By Danielle Vabner, Alexandra Cannon, Erika Sauceda, Danielle Lopez
AUSTIN, Tex. — A little help goes a long way, especially in a rapidly expanding city like Austin. That is precisely the idea behind Feet the Streets!, an annual sock drive hosted by the Longhorn Legislative Aides at the University of Texas at Austin.
The sock drive, which runs from Nov. 1 to Dec. 1 each academic year, aims to provide as many socks as possible for homeless youth in the Austin area. Boxes are provided outside of residence halls, and students can add any of their leftover socks, which will go to homeless youth between the ages of seven and 24.
UT freshman and LLA member Garrett Mireles said the organization wanted the event to be as accessible as possible for students, and they wanted college students on a budget to be able to participate.
“We wanted to find a way that students could get involved with helping the community in a way that was simple and easy for people to understand,” Mireles said. “We figured it was simple, it would be pretty direct, people could take a pair of socks out of their drawer at home and donate them without much else commitment or strings attached.”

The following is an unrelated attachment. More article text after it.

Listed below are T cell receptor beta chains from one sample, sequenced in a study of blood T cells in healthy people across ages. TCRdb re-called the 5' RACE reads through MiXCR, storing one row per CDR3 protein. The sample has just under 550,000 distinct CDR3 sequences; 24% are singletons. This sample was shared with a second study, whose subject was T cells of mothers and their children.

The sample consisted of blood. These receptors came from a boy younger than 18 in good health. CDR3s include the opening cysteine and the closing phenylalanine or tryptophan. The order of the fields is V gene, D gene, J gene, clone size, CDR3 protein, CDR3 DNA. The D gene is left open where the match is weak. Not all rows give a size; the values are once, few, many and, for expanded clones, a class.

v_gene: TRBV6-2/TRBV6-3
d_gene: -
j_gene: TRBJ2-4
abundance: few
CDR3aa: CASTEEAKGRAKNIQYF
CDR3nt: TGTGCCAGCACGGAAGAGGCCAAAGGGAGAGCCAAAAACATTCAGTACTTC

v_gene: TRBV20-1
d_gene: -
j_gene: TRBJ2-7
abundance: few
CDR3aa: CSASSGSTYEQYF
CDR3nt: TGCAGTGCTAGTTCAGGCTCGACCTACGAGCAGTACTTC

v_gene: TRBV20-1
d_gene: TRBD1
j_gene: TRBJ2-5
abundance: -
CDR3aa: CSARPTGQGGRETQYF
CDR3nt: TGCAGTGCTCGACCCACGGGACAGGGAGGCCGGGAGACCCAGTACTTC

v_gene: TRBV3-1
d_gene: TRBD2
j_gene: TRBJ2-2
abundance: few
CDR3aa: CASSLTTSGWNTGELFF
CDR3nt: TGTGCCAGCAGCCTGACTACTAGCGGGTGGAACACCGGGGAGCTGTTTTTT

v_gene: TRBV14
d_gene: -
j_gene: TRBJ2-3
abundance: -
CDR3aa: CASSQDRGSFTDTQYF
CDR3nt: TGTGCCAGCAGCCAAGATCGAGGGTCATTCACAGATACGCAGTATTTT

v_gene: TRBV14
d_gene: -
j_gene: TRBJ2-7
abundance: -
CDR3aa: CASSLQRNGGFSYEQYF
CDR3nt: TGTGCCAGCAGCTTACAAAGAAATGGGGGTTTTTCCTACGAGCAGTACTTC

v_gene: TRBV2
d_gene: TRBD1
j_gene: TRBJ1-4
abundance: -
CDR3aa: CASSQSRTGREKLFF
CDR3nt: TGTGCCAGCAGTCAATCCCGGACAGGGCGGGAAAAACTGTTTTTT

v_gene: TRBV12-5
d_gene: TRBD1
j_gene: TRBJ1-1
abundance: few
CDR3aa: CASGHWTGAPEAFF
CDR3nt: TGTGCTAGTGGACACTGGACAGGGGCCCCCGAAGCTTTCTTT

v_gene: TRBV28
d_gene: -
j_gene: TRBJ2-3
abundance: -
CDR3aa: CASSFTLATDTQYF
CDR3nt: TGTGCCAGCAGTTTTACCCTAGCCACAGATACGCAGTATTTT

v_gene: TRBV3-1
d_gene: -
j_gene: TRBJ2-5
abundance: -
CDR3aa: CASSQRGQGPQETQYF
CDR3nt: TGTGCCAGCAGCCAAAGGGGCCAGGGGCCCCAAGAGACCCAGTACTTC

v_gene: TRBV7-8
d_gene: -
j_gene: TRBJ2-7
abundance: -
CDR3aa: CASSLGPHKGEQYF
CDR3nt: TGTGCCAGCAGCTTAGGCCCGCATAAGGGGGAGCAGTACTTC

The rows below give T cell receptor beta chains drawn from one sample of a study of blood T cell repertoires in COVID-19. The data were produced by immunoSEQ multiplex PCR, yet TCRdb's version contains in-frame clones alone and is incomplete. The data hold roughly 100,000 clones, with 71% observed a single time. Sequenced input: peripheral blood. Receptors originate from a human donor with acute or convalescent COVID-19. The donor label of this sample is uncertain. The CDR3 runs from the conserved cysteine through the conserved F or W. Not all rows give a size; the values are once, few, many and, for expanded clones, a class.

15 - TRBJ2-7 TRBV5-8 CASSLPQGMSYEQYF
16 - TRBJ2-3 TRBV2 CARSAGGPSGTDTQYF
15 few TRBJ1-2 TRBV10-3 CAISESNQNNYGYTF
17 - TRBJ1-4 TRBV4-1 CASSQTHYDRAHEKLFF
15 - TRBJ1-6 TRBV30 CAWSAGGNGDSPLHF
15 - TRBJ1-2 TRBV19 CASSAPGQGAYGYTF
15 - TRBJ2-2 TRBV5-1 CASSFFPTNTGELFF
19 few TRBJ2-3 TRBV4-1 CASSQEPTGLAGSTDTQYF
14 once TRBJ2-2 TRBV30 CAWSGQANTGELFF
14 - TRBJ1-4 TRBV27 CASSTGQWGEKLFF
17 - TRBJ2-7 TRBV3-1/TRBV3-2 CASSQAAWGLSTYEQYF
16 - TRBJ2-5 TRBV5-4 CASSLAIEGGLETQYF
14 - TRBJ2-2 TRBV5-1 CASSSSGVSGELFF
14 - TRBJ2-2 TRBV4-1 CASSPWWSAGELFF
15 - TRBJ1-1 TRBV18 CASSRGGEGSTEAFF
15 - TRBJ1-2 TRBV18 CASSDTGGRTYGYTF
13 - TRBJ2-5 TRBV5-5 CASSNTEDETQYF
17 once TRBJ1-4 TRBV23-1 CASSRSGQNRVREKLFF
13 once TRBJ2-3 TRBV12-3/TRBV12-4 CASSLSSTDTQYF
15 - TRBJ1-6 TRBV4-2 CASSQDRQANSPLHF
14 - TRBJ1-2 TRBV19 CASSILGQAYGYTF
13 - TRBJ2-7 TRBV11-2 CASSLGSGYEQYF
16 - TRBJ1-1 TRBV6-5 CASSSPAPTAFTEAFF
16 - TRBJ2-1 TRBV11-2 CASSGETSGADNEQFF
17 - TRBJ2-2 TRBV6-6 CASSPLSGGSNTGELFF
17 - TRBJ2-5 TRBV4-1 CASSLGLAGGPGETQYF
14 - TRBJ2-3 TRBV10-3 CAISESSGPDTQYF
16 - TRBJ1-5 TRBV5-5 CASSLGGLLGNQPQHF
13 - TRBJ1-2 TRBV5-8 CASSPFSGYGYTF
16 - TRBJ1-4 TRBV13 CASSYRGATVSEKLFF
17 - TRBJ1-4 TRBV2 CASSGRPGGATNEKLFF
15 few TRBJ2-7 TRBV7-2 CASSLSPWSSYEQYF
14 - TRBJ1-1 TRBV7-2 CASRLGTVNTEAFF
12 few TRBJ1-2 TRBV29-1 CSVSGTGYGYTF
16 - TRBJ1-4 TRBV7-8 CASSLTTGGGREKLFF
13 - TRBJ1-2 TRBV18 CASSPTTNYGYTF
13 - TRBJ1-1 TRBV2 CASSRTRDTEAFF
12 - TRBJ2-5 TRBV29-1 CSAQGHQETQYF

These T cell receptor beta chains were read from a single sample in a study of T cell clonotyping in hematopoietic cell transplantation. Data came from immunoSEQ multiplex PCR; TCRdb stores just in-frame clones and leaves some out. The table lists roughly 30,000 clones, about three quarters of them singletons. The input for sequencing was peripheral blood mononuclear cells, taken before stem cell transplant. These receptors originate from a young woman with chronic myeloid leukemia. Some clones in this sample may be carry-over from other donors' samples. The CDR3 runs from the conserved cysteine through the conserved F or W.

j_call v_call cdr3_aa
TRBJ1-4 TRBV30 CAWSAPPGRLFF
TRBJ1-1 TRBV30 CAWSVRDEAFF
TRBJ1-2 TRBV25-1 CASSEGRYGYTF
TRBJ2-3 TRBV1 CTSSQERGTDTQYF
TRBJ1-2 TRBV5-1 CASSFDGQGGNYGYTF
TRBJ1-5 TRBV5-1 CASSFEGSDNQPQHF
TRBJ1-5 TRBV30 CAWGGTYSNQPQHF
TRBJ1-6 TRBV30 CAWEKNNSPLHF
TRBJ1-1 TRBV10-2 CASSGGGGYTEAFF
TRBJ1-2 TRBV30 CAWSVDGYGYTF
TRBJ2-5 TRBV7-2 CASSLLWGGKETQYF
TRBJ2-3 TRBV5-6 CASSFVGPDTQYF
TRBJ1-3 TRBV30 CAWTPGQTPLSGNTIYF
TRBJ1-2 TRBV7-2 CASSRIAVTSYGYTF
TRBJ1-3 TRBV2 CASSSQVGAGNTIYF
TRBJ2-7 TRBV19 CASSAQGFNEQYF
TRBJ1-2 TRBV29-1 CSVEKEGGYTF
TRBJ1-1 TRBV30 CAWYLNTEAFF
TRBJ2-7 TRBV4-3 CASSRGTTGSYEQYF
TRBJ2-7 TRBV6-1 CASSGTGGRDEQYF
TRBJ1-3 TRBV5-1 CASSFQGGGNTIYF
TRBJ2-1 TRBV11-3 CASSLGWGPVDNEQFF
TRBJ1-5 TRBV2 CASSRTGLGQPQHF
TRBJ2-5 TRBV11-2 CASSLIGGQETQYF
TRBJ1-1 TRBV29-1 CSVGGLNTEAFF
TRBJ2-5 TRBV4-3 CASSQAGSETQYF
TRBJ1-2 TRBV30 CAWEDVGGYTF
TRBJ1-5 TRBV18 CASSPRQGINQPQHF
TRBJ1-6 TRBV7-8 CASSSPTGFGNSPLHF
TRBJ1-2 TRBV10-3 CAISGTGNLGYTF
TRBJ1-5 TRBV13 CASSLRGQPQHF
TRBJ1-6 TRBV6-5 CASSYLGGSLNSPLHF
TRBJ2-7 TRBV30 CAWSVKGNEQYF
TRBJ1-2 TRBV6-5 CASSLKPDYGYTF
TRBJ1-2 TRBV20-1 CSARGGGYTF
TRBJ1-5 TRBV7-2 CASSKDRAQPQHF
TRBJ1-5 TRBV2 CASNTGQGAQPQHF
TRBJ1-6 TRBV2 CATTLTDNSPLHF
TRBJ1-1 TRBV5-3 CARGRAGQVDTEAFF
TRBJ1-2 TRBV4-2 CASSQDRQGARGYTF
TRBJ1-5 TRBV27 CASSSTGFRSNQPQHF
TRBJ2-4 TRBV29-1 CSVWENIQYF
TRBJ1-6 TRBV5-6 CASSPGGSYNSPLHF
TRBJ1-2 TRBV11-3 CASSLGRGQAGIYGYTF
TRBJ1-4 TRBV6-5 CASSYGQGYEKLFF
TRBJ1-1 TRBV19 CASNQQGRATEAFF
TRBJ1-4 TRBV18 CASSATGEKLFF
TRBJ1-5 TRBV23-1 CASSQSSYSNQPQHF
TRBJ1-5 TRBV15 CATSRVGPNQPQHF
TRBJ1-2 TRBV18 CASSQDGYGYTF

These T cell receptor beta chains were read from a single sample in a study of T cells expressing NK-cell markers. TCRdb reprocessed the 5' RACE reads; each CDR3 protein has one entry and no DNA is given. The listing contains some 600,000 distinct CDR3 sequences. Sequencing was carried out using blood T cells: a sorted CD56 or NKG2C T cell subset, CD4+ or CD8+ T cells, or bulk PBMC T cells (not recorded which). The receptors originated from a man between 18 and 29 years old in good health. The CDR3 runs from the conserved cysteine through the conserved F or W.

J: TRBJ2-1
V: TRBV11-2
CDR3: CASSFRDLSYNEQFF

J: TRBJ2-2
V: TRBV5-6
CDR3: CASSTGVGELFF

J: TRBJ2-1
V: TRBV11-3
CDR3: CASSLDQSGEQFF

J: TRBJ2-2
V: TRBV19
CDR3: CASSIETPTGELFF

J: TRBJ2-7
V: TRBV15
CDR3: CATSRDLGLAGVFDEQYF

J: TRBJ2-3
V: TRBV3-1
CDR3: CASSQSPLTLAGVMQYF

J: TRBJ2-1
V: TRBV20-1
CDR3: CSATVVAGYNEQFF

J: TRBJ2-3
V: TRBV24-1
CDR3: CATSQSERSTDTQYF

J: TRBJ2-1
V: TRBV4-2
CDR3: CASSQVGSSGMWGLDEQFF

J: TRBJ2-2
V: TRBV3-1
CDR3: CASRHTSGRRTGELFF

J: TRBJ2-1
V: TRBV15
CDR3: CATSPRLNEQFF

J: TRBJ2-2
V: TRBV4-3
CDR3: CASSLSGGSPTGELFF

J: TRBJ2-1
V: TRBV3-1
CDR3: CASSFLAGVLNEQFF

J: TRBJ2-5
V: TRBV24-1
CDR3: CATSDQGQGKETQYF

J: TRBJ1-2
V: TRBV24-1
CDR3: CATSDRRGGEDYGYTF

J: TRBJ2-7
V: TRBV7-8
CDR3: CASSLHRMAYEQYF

Attempts to help homeless youth go beyond just the UT campus. Street Youth Ministry of Austin aims to provide help from a primarily religious standpoint. According to the Street Youth Ministry website, this includes Bible studies, prayer times, and fellowship events. They also provide referrals for education, jobs, drug counseling, and mental health to those who need it.
Terry Cole, Missionary and Founder of Street Youth Ministry, said the partnership with Longhorn Legislative Aides for Feet the Streets! originated after they approached Cole about the issue of youth homelessness. He said he is incredibly happy about the initiative.
“Socks are very valuable to a homeless person,” Cole said. “You’ve got to be able to move around 24/7 in the city to take care of yourself and that involves being on your feet a lot. If every student gave one pair of socks we could probably give [a pair to] every homeless person.”
Mireles said participation has been low despite their efforts to promote the event on social media. However, he said he thinks UT students do have a duty to participate.
“I think reaching out across that street, literally and figuratively, is a necessity and a responsibility of UT students,” Mireles said.
Though the sock drive may seem like a small gesture, Mireles said LLA wants to stay involved in the issue and take hands-on approach.
“We’re definitely projected to [work with homeless youth],” Mireles said. “We want to get out and hand out those socks individually to people on the street to show this isn’t just a removed process or removed initiative. We want to get our hands in there into West Campus, The Drag, surrounding areas, to show that this isn’t just something we’re doing for ourselves, to feel good about starting an initiative.”